Ing. Jaroslav Frnda, Ph.D., works at the Faculty of Operation and Economics of Transport and Communications of the University of Žilina. He focuses on the quality of multimedia services transmitted through next-generation access networks, machine learning algorithms, and data analysis.
At the turn of the new millennium, transmission networks became digitalised and converged. Nowadays, people use multiple mobile devices, and they can call, scroll through social networks or watch TV at the same time. This also means that television, the internet, and the fixed (telephone) line no longer operate on separate transmission channels but are transmitted together. With increased congestion on the transmission capacity, it is necessary to evaluate the quality of image and voice services continuously.
Jaroslav Frnda deals with methods and metrics that evaluate the quality of multimedia services transmission. Today, he focuses most on video quality – mainly due to the popularity of streaming services. Playing online videos depends on the quality of the Internet transmission and IP protocol, and there may be multiple errors during transmission. Delays in the network or lost data can impact the image quality perceived by the end customer. Video quality may deteriorate, experiencing blips or becoming blurred or pixelated.
"Evaluation is done for a variety of reasons. The first is for online streaming service providers to know whether they are providing a competitive service. Secondly, so that customers know when they have the right to complain, and the regulatory authority can check such complaints based on an objective metric. Finally, research teams working on developing new encoding mechanisms for video need to be able to evaluate their designs against the currently available solutions objectively," explains Jaroslav Frnda. Usually, a similar evaluation is made on the subjective assessment of the research group. "According to the standardized metric of the International Telecommunication Union, there must be at least fifteen people watching a video preview to evaluate its quality from 1 to 5. If the transmission parameters in the network deteriorate for the operator, it is difficult to call so many people for evaluation, and it does not work in real-time."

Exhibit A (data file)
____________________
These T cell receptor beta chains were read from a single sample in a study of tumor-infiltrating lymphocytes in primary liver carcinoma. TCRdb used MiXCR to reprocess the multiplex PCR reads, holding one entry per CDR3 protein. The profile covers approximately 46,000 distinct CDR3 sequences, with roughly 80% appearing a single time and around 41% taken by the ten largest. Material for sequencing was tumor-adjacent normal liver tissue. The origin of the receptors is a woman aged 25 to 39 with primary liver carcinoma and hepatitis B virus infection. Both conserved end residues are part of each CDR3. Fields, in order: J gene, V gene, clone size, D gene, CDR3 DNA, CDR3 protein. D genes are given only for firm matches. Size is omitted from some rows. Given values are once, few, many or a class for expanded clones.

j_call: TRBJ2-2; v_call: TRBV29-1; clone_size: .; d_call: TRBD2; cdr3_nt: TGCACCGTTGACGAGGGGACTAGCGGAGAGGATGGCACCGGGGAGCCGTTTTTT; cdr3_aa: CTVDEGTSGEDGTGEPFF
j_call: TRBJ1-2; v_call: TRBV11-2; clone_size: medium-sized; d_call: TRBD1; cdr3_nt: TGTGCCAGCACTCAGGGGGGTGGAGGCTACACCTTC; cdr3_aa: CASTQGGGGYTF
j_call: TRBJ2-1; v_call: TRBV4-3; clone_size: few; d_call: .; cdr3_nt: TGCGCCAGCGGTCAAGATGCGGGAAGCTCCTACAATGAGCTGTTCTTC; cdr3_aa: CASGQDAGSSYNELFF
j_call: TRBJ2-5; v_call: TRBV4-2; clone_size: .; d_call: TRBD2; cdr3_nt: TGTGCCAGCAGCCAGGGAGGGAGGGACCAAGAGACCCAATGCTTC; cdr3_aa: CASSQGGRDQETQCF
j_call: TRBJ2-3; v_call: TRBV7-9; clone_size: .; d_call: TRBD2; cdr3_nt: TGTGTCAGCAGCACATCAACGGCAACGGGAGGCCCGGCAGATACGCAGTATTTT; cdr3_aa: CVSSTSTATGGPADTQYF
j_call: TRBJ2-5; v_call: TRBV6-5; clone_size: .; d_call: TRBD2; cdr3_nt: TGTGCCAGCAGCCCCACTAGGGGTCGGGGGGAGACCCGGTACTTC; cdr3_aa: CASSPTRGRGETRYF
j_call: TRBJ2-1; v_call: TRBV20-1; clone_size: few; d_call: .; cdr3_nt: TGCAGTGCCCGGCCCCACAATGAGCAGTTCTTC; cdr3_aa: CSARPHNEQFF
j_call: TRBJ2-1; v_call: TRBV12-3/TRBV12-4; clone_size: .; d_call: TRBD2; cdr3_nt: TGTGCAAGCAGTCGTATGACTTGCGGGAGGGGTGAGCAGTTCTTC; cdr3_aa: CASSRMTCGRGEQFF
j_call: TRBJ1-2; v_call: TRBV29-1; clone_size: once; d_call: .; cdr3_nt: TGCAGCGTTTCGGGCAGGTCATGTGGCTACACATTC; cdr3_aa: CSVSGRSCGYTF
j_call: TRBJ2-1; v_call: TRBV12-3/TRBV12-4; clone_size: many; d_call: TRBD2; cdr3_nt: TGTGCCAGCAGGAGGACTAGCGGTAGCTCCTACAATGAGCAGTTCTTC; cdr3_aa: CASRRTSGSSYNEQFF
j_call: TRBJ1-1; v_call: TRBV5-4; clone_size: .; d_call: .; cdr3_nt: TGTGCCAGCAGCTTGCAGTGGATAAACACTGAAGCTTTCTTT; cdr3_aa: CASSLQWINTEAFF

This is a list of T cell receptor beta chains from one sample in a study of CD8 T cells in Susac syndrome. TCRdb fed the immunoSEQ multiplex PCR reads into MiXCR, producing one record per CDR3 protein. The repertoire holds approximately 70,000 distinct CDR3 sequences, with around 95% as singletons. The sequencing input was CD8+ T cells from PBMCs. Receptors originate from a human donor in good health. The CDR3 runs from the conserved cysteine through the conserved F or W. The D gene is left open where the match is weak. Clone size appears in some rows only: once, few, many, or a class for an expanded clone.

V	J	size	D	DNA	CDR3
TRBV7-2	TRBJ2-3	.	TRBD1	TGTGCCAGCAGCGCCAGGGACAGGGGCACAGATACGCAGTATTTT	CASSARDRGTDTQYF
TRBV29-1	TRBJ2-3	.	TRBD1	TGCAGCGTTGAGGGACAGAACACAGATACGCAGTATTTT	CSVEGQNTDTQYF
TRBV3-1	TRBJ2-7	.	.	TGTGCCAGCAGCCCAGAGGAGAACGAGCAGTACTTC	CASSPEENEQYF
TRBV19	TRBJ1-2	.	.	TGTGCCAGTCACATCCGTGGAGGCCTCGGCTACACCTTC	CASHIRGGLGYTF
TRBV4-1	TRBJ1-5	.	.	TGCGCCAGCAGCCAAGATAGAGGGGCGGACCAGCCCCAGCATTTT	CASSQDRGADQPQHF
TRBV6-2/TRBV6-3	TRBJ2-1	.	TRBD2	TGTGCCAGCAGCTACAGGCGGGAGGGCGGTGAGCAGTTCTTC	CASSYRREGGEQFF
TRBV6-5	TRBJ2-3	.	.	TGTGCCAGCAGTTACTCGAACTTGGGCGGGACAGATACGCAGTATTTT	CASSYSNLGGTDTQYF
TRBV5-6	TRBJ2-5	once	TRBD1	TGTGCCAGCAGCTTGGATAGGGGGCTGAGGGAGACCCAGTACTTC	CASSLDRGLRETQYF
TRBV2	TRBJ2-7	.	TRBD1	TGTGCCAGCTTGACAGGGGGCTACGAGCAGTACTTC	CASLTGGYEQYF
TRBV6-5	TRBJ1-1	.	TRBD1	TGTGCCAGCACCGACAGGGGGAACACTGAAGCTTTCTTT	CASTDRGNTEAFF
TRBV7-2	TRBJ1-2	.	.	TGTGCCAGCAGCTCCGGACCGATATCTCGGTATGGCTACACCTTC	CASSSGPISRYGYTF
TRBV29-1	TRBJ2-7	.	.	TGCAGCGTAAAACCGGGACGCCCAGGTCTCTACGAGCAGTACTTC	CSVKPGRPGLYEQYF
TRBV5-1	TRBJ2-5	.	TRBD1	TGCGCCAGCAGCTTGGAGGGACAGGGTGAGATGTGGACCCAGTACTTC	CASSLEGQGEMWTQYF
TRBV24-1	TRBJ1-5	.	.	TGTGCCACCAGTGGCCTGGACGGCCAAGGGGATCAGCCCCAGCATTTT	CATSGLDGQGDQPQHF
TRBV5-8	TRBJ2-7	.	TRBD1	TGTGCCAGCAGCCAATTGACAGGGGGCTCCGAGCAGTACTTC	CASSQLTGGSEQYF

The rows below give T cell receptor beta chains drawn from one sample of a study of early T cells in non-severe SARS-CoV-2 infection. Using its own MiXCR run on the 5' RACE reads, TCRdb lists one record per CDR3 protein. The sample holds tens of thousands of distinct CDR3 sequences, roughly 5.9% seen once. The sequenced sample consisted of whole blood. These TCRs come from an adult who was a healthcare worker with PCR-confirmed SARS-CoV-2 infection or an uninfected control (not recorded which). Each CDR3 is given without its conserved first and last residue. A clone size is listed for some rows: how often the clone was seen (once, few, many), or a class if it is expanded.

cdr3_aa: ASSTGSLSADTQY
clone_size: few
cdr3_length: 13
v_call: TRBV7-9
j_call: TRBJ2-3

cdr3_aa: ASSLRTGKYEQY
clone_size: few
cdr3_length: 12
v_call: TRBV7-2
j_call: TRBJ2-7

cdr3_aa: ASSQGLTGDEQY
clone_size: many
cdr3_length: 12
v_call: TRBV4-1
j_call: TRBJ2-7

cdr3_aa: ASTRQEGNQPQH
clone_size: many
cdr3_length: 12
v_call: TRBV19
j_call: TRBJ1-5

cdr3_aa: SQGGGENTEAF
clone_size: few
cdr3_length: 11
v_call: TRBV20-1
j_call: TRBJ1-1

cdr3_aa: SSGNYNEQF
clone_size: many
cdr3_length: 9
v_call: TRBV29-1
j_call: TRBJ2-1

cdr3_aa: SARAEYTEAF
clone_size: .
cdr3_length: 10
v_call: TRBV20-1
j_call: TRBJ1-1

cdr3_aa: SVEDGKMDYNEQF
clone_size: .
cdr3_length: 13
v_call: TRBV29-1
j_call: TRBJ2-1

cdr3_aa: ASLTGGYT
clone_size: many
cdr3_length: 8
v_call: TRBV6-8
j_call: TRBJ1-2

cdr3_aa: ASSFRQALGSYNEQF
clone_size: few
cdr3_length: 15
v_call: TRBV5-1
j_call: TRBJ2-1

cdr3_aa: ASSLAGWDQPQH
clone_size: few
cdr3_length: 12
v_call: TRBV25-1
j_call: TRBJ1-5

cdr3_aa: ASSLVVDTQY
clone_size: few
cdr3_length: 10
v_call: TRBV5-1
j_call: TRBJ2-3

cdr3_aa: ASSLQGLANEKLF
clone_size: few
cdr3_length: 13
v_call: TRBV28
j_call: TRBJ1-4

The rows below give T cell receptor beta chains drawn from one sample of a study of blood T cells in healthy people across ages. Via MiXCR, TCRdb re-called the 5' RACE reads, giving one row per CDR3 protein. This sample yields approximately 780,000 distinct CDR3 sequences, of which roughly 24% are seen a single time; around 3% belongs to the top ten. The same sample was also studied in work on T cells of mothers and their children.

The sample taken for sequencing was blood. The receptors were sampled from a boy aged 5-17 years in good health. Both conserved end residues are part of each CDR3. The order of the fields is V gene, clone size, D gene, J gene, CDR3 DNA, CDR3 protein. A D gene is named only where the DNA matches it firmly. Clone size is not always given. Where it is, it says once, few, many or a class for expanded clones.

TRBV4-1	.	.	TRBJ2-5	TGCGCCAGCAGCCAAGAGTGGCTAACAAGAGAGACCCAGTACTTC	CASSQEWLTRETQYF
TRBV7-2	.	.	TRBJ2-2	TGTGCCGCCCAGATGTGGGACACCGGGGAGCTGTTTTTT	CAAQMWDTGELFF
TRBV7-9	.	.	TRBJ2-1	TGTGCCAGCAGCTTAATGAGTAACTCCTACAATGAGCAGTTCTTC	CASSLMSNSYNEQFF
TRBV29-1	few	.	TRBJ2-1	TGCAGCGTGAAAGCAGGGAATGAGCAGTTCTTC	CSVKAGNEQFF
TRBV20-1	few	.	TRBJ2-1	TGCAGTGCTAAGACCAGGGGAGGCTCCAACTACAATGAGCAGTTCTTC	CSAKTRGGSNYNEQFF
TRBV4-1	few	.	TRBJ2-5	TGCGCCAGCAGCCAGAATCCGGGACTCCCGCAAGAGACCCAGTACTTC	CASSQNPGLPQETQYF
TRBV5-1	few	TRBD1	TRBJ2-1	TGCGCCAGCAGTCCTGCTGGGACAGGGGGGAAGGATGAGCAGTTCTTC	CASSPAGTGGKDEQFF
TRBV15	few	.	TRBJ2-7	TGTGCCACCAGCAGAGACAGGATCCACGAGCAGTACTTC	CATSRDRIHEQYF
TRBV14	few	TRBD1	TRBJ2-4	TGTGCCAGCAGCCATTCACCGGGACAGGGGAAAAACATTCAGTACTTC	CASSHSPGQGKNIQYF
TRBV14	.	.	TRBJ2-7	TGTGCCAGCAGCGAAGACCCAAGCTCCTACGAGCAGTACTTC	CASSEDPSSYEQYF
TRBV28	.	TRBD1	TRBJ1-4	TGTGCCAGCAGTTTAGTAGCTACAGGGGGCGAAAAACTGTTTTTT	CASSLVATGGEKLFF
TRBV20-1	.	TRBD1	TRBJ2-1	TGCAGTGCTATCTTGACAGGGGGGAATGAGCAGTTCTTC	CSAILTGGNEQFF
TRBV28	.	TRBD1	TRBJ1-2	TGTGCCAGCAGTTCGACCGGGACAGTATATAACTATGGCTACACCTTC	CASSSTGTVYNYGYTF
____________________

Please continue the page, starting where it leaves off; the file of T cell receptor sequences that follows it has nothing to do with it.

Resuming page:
Jaroslav Frnda and his team work on an objective method based on mathematical regulations, which simulates this process, also called the "human visual system." In real-time, it will evaluate the damaged section of the video and, based on the machine learning and data algorithm, assess how human subjects would react to a similar demonstration. At the same time, subjective testing results in the repeated measurement of deviations, Jaroslav Frnda's methodology produces consistent video quality results
A native of Martin, he developed a relationship with technology during his physics class in high school. He studied informatics and communication technologies at the Technical University of Ostrava, in the Czech Republic. Today he works at the Faculty of Operations and Economics of Transport and Communications of the University of Žilina. He claims that the most exciting part of his job is the freedom to research and connect with scientists worldwide. He recently published an article with international colleagues in the journal Scientific Reports, which is part of the prestigious publishing house that publishes Nature. Jaroslav Frnda also considers receiving a grant from Slovakia’s Scientific Grant Agency (VEGA) in 2021 as one of his achievements.
Jaroslav Frnda is an active person and says that his hobbies balance his rigid work in science – he likes to cycle, go swimming, and used to play hockey. He is also interested in public affairs.